Base Excision Repair, AP Endonucleases and DNA Glycosylases


Base excision repair is an important cellular mechanism that protects the integrity of DNA by repairing damage caused by alkylating agents and reactive oxygen species. The altered DNA base, and in some cases a few nucleotides adjacent to the altered base, is removed by excision, and the DNA is repaired by DNA synthesis and ligation.

Keywords: DNA repair; DNA damage; mutation; polymerase; nuclease

Figure 1.

DNA lesions repaired by base excision repair.

Figure 2.

Single‐nucleotide and alternate base excision repair pathways dRP, 5′‐deoxyribosephosphate; PCNA, proliferating cell nuclear antigen; FEN‐1, flap endonuclease 1.

Figure 3.

DNA polymerase β has two helix‐hairpin‐helix (HhH) motifs. The two HhH motifs (white) of DNA polymerase β (red) bind to the sugar–phosphate backbone on both sides of the gapped DNA strand (blue).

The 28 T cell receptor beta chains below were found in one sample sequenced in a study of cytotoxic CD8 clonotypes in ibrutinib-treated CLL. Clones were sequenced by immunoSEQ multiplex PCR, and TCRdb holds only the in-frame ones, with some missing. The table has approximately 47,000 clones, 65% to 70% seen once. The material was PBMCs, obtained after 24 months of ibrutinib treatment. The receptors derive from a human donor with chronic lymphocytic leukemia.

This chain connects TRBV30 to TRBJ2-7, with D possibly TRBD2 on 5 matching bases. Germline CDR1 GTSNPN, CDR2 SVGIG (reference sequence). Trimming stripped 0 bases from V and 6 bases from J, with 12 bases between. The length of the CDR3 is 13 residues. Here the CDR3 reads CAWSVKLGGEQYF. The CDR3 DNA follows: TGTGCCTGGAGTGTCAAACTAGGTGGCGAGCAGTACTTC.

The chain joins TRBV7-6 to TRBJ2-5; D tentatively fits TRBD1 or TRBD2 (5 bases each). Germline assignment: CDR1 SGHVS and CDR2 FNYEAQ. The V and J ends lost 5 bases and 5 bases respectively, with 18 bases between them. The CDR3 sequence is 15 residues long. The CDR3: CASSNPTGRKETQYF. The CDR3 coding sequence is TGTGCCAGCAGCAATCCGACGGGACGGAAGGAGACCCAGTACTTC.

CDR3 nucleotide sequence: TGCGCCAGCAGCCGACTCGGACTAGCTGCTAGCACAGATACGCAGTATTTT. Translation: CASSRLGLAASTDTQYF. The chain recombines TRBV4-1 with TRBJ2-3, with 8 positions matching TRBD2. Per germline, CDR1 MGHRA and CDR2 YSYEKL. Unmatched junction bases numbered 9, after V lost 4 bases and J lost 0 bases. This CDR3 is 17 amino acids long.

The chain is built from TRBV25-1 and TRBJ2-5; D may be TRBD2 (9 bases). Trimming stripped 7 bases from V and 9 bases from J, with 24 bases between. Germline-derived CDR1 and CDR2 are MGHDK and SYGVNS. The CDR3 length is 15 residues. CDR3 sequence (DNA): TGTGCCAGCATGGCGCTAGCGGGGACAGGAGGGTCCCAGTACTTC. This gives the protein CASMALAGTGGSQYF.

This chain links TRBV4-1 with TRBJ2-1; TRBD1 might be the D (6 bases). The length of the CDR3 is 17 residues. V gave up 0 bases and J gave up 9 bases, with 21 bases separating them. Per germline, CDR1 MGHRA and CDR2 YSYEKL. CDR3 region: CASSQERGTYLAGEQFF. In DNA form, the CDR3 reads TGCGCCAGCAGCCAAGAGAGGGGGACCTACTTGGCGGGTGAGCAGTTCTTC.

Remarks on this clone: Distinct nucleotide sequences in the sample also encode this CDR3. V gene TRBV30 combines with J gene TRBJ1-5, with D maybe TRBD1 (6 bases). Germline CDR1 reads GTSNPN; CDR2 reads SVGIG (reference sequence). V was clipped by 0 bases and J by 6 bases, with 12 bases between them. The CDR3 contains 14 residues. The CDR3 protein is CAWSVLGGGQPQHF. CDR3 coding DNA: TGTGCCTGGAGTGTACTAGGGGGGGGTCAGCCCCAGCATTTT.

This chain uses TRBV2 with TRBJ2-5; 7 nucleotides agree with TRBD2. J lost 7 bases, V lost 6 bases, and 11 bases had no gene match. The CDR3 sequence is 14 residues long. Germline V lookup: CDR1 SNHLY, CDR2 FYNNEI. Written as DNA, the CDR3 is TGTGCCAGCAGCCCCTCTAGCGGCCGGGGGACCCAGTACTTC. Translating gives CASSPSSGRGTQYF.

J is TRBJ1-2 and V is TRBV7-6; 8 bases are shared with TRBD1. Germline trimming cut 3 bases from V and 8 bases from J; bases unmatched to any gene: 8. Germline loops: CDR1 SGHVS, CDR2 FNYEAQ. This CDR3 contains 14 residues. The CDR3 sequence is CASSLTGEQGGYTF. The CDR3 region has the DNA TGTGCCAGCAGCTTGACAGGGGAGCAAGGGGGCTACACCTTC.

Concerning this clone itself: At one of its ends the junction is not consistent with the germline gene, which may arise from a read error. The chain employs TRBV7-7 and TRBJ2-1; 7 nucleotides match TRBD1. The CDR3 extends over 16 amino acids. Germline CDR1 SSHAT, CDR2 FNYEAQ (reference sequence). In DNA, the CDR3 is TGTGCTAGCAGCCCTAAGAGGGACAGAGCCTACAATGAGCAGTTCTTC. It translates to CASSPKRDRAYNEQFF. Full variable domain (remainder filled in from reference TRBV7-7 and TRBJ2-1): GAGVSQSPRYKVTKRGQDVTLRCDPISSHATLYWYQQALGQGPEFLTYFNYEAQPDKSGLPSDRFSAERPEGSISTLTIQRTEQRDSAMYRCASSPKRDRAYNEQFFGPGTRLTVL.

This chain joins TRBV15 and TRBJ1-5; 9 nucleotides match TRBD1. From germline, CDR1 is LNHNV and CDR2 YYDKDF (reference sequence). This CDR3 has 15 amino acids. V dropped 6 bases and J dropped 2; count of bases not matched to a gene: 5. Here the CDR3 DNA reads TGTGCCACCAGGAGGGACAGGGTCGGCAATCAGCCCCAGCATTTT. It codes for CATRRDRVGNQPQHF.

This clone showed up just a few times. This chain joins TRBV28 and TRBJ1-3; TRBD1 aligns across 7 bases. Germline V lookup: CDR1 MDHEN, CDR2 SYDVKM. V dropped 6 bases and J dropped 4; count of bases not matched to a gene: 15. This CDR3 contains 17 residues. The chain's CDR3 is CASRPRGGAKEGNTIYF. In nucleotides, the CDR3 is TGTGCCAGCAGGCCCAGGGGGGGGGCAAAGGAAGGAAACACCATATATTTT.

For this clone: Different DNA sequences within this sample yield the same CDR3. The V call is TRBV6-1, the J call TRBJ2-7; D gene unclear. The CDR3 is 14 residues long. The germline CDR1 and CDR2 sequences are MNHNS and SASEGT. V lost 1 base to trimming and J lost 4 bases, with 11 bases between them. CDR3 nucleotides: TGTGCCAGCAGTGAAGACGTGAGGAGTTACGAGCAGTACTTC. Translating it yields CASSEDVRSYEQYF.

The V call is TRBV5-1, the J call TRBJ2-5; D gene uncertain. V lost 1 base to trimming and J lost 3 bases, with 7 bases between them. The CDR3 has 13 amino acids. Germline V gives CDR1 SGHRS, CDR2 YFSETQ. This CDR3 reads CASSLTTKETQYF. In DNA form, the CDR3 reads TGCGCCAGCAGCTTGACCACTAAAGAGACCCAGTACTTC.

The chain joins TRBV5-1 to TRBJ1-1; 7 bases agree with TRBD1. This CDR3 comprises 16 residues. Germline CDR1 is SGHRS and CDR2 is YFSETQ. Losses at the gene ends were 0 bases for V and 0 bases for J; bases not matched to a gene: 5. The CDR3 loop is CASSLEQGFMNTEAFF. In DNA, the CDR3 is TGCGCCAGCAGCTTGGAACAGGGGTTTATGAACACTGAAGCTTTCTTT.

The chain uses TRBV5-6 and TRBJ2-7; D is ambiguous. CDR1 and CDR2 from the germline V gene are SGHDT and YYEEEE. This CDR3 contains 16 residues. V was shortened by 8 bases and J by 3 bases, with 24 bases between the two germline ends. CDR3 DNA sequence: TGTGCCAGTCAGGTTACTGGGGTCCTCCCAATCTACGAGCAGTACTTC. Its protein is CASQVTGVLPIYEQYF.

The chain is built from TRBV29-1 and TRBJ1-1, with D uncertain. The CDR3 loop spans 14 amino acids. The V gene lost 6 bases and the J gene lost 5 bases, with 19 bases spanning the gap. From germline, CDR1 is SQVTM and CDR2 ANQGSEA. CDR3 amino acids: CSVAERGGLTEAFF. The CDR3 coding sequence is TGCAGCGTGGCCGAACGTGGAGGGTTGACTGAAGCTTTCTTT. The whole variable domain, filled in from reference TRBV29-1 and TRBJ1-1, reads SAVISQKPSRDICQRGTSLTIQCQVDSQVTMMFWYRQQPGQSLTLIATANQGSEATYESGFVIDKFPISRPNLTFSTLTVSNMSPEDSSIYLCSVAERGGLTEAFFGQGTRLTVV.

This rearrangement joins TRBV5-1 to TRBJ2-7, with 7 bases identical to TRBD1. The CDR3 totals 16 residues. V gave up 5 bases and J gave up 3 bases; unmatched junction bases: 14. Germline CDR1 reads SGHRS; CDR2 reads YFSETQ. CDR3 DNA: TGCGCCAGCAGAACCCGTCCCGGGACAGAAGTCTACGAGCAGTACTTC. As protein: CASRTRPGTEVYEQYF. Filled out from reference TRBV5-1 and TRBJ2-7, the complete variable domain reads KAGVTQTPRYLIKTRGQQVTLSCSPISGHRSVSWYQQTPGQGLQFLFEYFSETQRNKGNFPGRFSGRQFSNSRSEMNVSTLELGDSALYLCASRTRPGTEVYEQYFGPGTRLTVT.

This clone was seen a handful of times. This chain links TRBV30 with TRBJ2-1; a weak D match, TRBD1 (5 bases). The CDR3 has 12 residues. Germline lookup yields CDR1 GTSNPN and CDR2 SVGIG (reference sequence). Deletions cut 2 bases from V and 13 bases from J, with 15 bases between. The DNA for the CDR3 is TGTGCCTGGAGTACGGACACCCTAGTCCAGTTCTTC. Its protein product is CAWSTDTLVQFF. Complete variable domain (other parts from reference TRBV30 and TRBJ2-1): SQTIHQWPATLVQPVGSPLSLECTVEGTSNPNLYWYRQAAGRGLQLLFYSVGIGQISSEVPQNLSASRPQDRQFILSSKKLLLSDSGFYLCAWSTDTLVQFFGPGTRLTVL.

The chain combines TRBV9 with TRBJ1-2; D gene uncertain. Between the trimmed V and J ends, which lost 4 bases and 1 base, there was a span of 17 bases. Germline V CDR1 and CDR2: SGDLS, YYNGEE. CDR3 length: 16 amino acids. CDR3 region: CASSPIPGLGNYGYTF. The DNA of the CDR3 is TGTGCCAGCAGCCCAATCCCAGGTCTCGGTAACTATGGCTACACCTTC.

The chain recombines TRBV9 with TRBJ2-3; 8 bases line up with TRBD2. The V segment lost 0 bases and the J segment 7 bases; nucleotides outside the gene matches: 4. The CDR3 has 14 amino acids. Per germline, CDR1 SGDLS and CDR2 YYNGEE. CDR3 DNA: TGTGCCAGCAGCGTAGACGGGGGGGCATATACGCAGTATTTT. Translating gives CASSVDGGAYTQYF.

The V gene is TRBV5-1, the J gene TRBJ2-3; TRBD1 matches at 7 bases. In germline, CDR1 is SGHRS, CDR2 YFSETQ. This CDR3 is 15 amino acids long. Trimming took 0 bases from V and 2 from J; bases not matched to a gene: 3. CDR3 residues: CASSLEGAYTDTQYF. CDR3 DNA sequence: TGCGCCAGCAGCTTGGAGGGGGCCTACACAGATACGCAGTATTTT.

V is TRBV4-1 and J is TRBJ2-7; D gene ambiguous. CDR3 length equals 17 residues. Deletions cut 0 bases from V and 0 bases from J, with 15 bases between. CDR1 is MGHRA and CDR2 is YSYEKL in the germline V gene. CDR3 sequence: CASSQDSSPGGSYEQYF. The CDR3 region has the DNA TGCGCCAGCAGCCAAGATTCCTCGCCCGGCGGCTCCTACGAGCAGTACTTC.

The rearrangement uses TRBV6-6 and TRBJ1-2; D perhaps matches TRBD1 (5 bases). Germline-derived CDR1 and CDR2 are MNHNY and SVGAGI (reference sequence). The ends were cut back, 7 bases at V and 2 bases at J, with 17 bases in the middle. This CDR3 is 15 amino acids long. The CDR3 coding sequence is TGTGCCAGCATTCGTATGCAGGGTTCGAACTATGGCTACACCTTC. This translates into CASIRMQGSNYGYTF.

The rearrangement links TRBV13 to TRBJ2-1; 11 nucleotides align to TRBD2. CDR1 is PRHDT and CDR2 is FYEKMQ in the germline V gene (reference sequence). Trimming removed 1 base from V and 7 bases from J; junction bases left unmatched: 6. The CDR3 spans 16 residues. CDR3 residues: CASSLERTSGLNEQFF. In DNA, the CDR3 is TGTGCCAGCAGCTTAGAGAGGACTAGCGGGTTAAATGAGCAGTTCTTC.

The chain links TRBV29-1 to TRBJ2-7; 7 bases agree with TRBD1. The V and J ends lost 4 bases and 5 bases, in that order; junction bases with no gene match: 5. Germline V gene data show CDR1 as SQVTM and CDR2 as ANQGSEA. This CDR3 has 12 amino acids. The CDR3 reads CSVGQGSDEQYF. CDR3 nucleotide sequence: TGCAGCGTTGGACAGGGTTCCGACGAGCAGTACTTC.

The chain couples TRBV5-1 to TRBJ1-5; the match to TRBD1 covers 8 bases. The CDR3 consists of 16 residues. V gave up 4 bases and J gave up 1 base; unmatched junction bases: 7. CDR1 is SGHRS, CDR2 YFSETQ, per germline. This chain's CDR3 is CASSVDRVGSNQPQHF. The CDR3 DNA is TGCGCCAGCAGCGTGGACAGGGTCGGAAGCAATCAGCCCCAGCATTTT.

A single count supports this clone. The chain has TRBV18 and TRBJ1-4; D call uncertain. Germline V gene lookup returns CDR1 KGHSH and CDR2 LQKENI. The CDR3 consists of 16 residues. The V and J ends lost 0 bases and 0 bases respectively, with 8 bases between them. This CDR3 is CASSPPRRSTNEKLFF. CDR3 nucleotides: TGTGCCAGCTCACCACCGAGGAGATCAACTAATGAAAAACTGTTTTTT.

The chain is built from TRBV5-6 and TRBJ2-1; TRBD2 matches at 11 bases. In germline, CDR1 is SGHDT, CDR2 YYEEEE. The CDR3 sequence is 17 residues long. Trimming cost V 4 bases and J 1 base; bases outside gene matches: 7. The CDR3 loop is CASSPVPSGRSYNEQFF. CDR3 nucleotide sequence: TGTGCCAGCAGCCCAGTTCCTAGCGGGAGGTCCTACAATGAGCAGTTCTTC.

Figure 4.

Cleavage of an abasic site. Products of cleavage by AP endonuclease have 3′‐hydroxyl and 5′‐deoxyribosephosphate termini (lower right) and products of cleavage by AP lyase have 5′‐phosphate and 3′‐deoxyribosephosphate termini (upper right).

Figure 5.

Ternary complex structure of DNA polymerase β. The incoming ddCTP (yellow) is observed to be hydrogen bonded to a guanine residue (red) in the template strand. The DNA is omitted for clarity. The N‐terminal 8‐kDa domain (white) is situated above the C‐terminal polymerase domain (blue).



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Sander, Miriam, and Wilson, Samuel H(May 2005) Base Excision Repair, AP Endonucleases and DNA Glycosylases. In: eLS. John Wiley & Sons Ltd, Chichester. [doi: 10.1038/npg.els.0003871]